“We can't fight cuts if we collude with them”: A letter to UNITE Health workers

This is a letter from UNITE NEC Health Sector members Gill George and Frank Wood to UNITE health workers. Since its distribution it has been adopted as UNITE policy.

Dear Colleague

We are writing to explain clearly our absolute opposition to the ‘Enabling Agreement’ being proposed by the NHS Employers. In our view (shared by many leading activists) the proposals are not in the interests of NHS workers – they are a recipe for division and defeat, for a savage combination of job loss and pay cuts, and for the tearing up of the national NHS agreement on pay and conditions.

What do the Employers want?

They are making a ‘generous offer’ – if we accept a cost of living pay freeze and the loss of annual increments and we give them a free hand to sack and downgrade health workers on Band 7 and above – in return, they will promise not to force through redundancies for NHS workers on Bands 1 through 6. There are some pretty obvious problems with this.

They can’t guarantee it, and almost certainly have no intention of sticking to it anyway. The Con-Dem White Paper, published in July 2010, will force all NHS Trusts to become Foundation Trusts, and is explicit that these organisations will have the freedom to opt out of national pay bargaining, and to do whatever they like with pay and conditions. So any national agreement we make with them now is not worth the paper it’s written on.

There is no real protection in this for any of us, including Bands 1 to 6. But if we agree to the loss of annual increments, we’re effectively volunteering for the tearing up of our AFC terms and conditions.

This is about divide and rule writ large. We’re already seeing mass redundancies of English NHS workers in PCT commissioning – most of them just ordinary health workers in public health, health intelligence, risk management and so on, who happened to fall the wrong side of the fence in the commissioner-provider split. They are now being joined by tens of thousands of NHS ‘managers’; a term that is elastic enough to include medical secretaries, IT support, finance, and team leads and co-ordinators for clinical services like district nursing and health visiting. Mass redundancies and downgrading of health workers in primary care is already taking place.

In this situation, it’s nonsense to pretend that health workers on Band 7 and above are the enemy, and that it’s OK to give employers the green light to attack them. When it comes to cuts and redundancies, the interests of all health workers are the same.

This is also an attempt to divide unions. Health Service Journal reports that one trade union has negotiated this deal, and wants to overturn the opposition from its own rank and file members and its national representatives. We know that our Unite National Officers are not playing this game, and they are right. The interests of all health unions – Unite, Unison, RCN, and all the smaller organisations – lie in standing together to defend jobs, pay and services.

This would be a disaster for the devolved countries, as well as for England. On paper, this applies just to England – but we know that the Scottish Employers have already looked at scrapping annual increments. The reality, of course, is that Wales, Northern Ireland and Scotland are going to be subject to the same savage public spending cuts as England. If the NHS Employers in England get away with this, then NHS Employers elsewhere won’t be far behind.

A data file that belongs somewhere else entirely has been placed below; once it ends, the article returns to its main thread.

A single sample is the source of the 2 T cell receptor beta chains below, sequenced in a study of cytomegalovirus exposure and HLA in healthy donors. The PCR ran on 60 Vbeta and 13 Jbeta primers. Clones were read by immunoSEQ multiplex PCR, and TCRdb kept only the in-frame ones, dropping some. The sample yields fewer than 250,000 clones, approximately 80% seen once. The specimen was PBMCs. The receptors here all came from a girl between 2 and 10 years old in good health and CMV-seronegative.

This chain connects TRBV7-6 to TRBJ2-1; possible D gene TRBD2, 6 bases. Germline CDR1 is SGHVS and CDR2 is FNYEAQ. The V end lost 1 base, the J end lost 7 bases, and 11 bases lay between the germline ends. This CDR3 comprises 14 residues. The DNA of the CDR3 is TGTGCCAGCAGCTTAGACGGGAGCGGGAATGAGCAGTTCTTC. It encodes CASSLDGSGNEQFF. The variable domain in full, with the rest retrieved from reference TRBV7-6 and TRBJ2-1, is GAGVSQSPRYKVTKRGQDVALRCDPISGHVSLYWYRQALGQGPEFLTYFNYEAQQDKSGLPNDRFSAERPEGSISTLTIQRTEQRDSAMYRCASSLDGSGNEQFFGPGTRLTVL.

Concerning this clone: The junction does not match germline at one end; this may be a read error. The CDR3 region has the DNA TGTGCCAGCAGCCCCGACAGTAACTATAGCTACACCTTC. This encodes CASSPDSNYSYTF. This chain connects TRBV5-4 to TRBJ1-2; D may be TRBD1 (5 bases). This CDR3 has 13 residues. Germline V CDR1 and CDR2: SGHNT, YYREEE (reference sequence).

And the biggest mistake of all – we can’t fight cuts if we collude with them. Our new General Secretary Len McCluskey says unions have a responsibility not just to our members but to wider society – to convince people that all of us can unite around an alternative to savage cuts. He’s right. And there are real prospects now for building a united fight back, with the growth of anti-cuts campaigns across the UK, with unions talking about co-ordinated strike action, and with the TUC organising a massive demonstration in defence of public services on 26th March.

But how can we build this broad movement to defend the NHS and the welfare state if health unions are collaborating with the Tories and the NHS Employers to push through deep service cuts? The way we’ll defend our jobs and services is by standing shoulder to shoulder with other workers and with local communities, and building the biggest fight we possibly can.

We have to reject this ‘Enabling Agreement’. All this enables is more attacks on health workers! The Unite Health Sector National Committee is meeting on 20th January to decide our response to the NHS Employers’ plans. Members of the Committee will be consulting with their members between now and the meeting. The immediate response from many of our National Committee members has been along the lines of, ‘No way – this belongs in the bin’. They are absolutely right. There is no way this offer can be tweaked to make it acceptable. We can give a lead to other unions – also deciding their response – by rejecting this nonsense outright.

What can you do? Talk to your colleagues now about this rotten offer. Get in touch with your Regional Health Committee or OAC delegates, and tell them what you think. Contact your Health Sector National Committee delegate too. If you’re not sure who this is, get in touch with either of us, and we can put you in touch or pass your views on.

Unite has very clear policies: we stand with all our members when it comes to opposing pay cuts and redundancies. Now is the time to stand together with other unions and make those policies real.

Gill George and Frank Wood
Unite Executive Council Members
Health Sector

4th January 2011



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